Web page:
The power consumption of the Radeon VII is quite a delicate topic because of the high TDP of 300 watts. Without load, however, the consumption of 12 watts is okay and is below the RTX 2080 Ti Founders Edition. For YouTube videos, only the GTX 1080 FE with 17 watts is superior to the Radeon VII with 18 watts consumption. The next card, the RTX 2060 Founders Edition, consumes considerably more power at 23 watts. In games, however, things look different. Here, the Radeon VII consumes an average of 277 watts and thus as much as the RTX 2080 Ti. In overclocked mode the consumption is even highest with 309 watts, closely followed by the normally clocked RX Vega 64 with 303 watts. It is also exciting, however, that undervolting brings a clear advantage with the Radeon VII. While the undervolted graphics card performs as well as the standard clocked version, the consumption is significantly lower. This is reflected in the performance per watt rating. Here it beats the RTX 2080 by just under 1 percent and surpasses itself by 34 percent.
With the new cooler of the Radeon VII, the subject of noise level is also important. Due to the high TDP it has a lot of work to do and is disturbingly loud under load. Here, the fans rotate to a good 2,900 revolutions per minute. The graphics card thus reaches 51 decibels, which corresponds to the value of the RX Vega 64. The Founders Edition of the RTX 2080, on the other hand, only reached a good 39 decibels when playing, which is significantly quieter. The undervolted version of the Radeon VII can keep up here with 42 decibels much better. In the Windows desktop, however, the graphics card is generally quiet. Only 28.5 decibels can be measured here, which is below the competitor’s values of 29 decibels for the Pascal Founders Edition and 31 decibels for the Turing Founders Edition (RTX 2080 and 2080 Ti).
But the loud cooler is apparently necessary in many games. While in the Windows desktop the temperature is still at 30 degrees Celsius and thus at the peak value, the Radeon VII doesn’t do so well in gaming. In Kingdom Come: Deliverance it reaches 78 degrees Celsius and thus 3 degrees Celsius more than the RTX 2080. The undervoltage doesn’t seem to help here because the value here is 80 degrees Celsius. On the other hand, overclocking at the same voltage doesn’t matter, as the value with the overclocked Radeon VII is 77 degrees Celsius. Only the GTX 1080 FE with 82, the GTX 1080 Ti FE with 84 and the RX Vega 64 with 85 degrees Celsius are getting hotter.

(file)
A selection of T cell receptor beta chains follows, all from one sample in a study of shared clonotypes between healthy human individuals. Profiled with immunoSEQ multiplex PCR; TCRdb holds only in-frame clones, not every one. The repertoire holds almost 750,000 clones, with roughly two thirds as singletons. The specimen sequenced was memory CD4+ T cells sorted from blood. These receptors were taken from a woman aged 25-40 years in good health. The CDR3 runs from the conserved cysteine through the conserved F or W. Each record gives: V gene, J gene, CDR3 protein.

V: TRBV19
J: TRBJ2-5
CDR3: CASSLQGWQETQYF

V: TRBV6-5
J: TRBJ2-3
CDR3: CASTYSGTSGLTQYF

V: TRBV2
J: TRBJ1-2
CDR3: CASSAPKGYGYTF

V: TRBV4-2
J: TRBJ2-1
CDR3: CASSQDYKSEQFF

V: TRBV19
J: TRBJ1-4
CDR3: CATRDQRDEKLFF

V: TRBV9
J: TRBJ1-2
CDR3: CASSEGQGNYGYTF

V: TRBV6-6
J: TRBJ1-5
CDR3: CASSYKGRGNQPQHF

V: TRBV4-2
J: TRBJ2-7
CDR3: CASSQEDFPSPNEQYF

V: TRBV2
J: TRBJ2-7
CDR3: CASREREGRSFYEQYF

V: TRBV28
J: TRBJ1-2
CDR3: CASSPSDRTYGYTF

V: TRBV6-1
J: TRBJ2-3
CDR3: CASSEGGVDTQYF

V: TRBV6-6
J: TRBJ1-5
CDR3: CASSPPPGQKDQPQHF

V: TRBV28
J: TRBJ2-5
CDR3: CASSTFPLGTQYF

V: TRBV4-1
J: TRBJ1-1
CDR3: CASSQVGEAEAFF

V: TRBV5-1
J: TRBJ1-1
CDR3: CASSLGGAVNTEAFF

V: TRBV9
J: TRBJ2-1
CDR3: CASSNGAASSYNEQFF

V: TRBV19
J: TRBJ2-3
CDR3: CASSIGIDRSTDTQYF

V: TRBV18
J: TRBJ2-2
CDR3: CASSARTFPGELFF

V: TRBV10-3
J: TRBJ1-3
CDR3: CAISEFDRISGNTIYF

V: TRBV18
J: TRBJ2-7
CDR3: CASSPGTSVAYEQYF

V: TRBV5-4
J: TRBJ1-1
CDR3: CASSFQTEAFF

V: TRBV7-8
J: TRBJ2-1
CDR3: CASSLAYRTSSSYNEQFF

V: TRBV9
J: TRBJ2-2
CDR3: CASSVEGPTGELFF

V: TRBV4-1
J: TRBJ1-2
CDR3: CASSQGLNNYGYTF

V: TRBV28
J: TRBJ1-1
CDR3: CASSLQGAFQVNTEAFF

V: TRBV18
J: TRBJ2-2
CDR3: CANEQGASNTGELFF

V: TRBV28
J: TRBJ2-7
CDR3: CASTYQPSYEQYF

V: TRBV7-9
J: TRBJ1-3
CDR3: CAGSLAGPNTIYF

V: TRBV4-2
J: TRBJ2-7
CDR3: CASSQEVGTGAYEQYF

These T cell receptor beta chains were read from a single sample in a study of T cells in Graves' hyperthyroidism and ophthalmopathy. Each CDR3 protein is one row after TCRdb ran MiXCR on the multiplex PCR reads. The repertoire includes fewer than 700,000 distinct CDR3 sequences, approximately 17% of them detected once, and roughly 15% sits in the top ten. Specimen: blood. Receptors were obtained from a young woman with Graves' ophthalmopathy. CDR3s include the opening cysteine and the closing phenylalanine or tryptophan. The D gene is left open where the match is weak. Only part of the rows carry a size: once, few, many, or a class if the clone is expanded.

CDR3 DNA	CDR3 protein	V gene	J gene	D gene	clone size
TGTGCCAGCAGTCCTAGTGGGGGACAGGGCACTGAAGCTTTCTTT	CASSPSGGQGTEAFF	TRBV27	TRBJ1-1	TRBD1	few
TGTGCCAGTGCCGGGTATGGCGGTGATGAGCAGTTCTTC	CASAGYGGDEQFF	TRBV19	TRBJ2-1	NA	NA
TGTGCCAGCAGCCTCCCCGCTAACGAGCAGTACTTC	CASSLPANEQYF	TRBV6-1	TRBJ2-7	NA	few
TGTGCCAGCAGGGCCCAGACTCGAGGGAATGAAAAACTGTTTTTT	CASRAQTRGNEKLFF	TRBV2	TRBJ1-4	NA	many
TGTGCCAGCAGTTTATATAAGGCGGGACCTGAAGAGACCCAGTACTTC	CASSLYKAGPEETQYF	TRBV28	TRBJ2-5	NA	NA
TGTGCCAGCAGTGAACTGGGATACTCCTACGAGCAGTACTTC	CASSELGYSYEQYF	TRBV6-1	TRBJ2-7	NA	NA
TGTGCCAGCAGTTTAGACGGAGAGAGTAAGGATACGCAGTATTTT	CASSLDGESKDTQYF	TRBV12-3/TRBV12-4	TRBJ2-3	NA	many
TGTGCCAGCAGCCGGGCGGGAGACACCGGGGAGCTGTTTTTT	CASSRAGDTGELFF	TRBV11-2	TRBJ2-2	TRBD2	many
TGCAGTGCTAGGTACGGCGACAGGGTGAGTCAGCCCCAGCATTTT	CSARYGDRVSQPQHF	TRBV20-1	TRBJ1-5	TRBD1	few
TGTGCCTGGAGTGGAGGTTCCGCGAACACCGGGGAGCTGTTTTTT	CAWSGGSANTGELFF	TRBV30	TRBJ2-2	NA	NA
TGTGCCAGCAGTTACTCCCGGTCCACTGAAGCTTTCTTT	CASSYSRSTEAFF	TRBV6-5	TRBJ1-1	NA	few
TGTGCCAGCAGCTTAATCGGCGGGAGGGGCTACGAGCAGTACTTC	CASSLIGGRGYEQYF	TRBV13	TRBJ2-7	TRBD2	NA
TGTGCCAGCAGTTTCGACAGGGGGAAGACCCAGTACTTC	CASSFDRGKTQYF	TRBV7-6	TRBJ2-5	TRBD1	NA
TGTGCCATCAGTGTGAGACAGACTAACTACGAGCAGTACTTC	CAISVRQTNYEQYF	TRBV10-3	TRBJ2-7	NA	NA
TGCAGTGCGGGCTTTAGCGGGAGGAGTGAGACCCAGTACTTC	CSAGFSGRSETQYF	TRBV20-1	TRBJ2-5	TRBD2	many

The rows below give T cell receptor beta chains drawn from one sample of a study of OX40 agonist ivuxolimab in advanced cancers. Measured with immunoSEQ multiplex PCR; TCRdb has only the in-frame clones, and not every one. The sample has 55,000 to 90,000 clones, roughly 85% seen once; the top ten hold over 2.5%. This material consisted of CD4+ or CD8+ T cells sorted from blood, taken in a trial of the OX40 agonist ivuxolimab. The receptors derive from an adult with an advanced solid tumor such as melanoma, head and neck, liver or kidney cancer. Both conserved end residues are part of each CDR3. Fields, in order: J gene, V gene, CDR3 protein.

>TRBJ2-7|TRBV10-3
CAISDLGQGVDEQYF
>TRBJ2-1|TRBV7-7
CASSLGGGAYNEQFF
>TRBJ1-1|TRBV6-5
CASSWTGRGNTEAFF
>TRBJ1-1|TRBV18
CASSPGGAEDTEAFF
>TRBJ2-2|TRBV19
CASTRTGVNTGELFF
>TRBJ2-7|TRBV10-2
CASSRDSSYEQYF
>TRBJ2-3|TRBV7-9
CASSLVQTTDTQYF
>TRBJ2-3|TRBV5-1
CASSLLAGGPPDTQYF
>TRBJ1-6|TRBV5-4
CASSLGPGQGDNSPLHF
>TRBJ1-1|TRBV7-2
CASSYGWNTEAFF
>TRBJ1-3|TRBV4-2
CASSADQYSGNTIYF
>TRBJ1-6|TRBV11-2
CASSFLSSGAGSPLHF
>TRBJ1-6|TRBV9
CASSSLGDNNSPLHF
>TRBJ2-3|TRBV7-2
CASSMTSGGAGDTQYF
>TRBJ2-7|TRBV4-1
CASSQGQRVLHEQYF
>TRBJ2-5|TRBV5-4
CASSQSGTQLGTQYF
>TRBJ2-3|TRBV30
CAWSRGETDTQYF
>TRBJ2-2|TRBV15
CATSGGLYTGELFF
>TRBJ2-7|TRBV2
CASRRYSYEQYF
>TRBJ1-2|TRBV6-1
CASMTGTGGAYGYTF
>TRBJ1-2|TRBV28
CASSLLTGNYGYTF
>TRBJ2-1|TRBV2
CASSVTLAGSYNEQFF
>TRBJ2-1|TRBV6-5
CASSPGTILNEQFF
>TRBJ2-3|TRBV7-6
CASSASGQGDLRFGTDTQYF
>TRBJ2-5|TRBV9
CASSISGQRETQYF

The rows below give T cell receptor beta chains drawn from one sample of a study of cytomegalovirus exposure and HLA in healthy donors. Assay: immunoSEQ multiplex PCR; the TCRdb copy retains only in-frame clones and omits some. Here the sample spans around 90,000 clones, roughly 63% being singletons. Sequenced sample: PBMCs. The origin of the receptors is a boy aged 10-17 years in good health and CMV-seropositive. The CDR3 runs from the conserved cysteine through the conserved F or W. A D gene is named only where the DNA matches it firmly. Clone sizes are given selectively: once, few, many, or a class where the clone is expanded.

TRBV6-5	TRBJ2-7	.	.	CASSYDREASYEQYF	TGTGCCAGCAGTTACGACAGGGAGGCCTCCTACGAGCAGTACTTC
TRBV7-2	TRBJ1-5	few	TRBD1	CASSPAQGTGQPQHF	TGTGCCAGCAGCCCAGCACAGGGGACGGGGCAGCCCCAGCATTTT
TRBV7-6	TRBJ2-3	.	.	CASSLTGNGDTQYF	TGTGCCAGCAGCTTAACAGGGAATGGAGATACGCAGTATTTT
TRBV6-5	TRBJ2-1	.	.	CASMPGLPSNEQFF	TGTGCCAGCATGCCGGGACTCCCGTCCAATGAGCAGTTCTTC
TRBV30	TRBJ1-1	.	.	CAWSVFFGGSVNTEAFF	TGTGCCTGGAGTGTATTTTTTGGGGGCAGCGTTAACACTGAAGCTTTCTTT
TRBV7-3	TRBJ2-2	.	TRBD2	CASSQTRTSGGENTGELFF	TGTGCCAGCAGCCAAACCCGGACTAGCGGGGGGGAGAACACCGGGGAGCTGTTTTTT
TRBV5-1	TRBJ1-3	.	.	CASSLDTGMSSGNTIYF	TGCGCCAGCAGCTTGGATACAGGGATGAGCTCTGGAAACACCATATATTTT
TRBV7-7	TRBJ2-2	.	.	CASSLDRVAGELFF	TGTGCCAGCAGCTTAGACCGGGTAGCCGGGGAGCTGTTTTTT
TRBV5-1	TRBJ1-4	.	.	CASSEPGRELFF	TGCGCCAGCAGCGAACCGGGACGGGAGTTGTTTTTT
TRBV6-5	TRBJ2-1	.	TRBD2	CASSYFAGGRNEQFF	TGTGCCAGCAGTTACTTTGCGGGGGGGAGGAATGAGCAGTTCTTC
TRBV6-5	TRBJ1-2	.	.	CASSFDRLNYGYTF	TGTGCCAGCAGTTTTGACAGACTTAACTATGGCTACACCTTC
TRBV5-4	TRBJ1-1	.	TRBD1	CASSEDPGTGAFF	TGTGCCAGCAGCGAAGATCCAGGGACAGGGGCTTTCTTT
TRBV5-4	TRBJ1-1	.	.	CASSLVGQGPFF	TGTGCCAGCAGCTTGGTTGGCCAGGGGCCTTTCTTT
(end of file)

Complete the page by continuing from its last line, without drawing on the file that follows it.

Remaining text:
Overclocking: hardly possible without good cooling
The testers at Computerbase also have overclock, of course. However, this turned out to be more difficult than expected. This makes the Radeon VII much warmer than expected. With the AMD tool WattMan some parameters of the graphics card can be changed. While with the RX Vega 64 the power limit could be increased up to 50 percent, with the Radeon VII this was no longer possible. A maximum of 20 percent was possible here, but the programme does not allow any more. The problem is rather the high temperature. With the standard voltage of 1.055 Volt, 1.926 MHz clock rate can be achieved. In games, however, this only means a clock rate of a good 1.880 MHz. Moreover, more voltage is not possible with the standard cooler, as the temperature rose significantly. This is where only water coolers might help.
Conclusion: not faster than the RTX 2080, but 16 gigabytes HBM2
As a conclusion to the Radeon VII it can be said that it is probably a quite special card. With 16 gigabytes of HBM2 memory, the next few years in the gaming sector are not a problem. For render workloads and other specialties, the high bandwidth and high memory are likely to be an additional big plus. However, you hardly get it full during gaming, and here the disadvantages of the Radeon VII also show up. Compared to the RX Vega 64, the performance has increased significantly, but the graphics card can’t really approach the RTX 2080 without overclocking. Besides, the price is a little steep. The currently cheapest Radeon VII costs $699 US, in Europe we start at 729 euros. However, you get a good custom version of the RTX 2080 without any problems for this amount of money. So all in all the Radeon VII leaves us with a somewhat mixed taste.